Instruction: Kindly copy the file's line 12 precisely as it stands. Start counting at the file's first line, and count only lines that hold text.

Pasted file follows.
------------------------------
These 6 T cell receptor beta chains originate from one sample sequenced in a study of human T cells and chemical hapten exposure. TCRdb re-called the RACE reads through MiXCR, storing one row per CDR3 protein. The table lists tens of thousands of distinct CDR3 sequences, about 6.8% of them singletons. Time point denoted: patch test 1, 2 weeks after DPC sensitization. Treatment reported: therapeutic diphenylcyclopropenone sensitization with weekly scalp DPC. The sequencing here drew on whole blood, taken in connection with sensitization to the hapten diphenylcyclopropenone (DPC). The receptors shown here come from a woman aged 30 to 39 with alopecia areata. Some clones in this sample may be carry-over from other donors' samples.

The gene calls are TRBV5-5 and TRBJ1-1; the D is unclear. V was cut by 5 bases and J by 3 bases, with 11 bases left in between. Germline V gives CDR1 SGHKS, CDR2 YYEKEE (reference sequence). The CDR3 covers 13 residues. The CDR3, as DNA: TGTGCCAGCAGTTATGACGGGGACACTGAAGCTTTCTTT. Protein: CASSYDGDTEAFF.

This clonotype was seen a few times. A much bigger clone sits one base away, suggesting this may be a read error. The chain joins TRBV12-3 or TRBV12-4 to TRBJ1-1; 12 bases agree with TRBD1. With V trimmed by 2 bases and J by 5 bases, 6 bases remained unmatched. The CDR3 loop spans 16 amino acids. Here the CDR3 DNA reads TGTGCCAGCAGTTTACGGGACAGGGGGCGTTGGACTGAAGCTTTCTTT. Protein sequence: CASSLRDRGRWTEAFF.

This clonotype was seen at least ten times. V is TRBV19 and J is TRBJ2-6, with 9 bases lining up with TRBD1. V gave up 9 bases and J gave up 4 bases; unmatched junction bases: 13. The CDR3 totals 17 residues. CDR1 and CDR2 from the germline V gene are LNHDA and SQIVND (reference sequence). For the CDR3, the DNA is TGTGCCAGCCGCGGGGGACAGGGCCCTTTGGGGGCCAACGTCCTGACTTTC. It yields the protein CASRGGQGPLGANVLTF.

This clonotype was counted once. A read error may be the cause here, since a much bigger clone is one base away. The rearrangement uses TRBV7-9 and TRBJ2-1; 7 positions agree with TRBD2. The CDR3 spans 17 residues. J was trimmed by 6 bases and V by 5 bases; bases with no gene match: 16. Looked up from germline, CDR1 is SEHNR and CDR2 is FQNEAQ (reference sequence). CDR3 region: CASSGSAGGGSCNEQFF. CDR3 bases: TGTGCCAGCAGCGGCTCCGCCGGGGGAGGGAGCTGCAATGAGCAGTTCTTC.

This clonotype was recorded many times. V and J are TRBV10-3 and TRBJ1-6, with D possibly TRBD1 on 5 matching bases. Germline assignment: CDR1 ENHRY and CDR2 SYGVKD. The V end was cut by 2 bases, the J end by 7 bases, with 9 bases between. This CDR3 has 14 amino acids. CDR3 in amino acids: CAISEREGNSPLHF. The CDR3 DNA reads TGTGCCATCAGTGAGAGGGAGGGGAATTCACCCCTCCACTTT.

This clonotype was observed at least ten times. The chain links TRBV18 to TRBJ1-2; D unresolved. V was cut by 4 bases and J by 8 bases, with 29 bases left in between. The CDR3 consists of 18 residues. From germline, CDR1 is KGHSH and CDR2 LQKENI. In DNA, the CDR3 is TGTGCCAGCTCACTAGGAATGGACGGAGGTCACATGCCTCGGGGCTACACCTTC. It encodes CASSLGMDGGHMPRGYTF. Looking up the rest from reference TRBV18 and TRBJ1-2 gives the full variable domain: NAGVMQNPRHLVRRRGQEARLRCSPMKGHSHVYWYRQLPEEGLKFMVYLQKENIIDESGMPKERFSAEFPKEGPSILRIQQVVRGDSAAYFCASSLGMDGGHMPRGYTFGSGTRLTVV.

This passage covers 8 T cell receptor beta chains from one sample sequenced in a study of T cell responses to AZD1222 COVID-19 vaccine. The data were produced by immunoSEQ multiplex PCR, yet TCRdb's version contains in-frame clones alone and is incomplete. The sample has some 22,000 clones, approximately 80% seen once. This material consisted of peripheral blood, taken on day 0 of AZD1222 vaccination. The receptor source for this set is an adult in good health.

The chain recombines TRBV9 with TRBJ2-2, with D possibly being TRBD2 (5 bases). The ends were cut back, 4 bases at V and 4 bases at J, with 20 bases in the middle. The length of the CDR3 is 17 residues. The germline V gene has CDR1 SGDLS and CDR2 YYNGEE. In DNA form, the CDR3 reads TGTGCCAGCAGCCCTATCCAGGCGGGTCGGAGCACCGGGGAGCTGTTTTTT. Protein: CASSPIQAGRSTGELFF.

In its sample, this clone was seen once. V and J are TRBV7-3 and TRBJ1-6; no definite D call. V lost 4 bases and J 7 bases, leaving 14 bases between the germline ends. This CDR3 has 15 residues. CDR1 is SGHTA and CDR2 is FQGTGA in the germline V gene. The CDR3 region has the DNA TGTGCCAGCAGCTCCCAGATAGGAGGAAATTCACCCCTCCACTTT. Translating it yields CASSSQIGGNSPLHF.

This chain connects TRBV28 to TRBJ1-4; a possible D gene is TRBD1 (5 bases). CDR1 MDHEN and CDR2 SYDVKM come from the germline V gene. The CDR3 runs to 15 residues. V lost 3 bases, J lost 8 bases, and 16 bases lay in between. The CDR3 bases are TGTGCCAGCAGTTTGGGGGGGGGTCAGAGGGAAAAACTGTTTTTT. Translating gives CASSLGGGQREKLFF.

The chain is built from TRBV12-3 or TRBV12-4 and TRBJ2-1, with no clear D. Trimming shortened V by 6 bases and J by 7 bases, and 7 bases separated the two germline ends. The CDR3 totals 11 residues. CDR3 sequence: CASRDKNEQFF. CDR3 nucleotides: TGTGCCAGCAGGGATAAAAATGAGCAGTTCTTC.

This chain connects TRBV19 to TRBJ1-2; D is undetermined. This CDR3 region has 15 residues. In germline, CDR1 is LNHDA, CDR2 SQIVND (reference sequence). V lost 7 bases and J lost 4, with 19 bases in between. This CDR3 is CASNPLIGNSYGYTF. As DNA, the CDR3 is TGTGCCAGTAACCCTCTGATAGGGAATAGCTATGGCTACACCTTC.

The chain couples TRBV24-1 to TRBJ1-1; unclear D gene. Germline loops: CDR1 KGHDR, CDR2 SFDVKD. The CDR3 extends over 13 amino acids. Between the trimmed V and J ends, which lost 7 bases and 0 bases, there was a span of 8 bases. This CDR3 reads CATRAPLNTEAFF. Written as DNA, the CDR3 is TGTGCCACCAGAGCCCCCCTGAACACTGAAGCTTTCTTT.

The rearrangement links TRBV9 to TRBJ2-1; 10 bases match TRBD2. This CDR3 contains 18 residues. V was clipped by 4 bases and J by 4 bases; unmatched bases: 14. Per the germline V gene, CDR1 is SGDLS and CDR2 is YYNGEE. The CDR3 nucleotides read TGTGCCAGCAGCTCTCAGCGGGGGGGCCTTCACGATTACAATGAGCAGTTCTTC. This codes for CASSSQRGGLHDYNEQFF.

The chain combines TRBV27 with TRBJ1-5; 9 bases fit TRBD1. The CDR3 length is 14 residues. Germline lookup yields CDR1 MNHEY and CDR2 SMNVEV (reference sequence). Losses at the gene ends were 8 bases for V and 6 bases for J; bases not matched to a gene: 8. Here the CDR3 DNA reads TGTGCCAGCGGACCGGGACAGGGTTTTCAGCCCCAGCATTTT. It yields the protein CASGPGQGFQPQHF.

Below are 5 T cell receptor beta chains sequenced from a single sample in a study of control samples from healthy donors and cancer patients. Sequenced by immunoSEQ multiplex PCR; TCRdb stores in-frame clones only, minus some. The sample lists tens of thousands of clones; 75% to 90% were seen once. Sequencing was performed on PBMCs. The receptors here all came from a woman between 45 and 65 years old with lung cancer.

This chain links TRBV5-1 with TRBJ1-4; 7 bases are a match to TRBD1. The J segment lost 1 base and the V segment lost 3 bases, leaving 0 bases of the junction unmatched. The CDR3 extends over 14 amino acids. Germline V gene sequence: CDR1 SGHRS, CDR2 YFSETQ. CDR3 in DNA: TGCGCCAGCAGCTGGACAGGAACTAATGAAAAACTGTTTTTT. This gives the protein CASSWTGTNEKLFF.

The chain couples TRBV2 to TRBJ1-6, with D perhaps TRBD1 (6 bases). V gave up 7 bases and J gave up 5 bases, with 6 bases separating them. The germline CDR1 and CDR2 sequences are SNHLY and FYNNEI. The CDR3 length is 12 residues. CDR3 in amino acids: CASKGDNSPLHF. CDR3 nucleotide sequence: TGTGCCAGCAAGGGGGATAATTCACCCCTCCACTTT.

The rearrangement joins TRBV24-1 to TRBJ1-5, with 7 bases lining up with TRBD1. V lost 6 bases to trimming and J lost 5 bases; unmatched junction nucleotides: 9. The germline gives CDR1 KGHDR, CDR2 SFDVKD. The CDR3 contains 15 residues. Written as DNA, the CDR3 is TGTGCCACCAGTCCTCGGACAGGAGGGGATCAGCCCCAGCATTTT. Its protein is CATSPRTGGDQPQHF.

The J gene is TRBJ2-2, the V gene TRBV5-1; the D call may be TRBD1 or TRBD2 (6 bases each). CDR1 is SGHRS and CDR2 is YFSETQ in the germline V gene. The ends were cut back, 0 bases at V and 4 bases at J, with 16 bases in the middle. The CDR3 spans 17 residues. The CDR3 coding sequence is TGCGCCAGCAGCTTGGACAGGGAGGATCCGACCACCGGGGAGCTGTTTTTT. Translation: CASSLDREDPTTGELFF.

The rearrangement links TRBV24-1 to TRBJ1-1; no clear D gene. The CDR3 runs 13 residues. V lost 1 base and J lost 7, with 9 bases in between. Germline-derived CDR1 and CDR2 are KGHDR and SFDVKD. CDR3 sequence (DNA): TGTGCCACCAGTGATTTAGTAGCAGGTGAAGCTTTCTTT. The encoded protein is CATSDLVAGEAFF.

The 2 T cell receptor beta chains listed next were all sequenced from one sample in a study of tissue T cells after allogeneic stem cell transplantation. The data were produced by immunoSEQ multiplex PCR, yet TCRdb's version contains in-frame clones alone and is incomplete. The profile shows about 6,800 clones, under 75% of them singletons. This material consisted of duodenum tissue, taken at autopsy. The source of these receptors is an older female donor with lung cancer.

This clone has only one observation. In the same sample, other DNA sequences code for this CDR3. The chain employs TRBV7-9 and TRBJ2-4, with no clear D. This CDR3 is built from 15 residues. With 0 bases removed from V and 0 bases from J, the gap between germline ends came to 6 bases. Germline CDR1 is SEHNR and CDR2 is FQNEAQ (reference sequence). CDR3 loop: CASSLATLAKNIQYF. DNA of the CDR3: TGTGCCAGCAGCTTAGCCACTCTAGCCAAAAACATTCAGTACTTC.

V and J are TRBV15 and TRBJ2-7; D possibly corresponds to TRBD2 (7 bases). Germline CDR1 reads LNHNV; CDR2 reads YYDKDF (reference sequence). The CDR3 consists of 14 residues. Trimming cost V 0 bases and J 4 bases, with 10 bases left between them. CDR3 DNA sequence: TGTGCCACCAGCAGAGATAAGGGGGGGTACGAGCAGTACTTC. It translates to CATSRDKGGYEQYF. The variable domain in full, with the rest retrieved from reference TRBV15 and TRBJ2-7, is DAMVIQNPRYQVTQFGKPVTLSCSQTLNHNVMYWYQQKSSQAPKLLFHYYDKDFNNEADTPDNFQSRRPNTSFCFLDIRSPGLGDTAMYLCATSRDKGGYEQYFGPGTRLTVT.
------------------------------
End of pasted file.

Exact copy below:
The chain is built from TRBV12-3 or TRBV12-4 and TRBJ2-1, with no clear D. Trimming shortened V by 6 bases and J by 7 bases, and 7 bases separated the two germline ends. The CDR3 totals 11 residues. CDR3 sequence: CASRDKNEQFF. CDR3 nucleotides: TGTGCCAGCAGGGATAAAAATGAGCAGTTCTTC.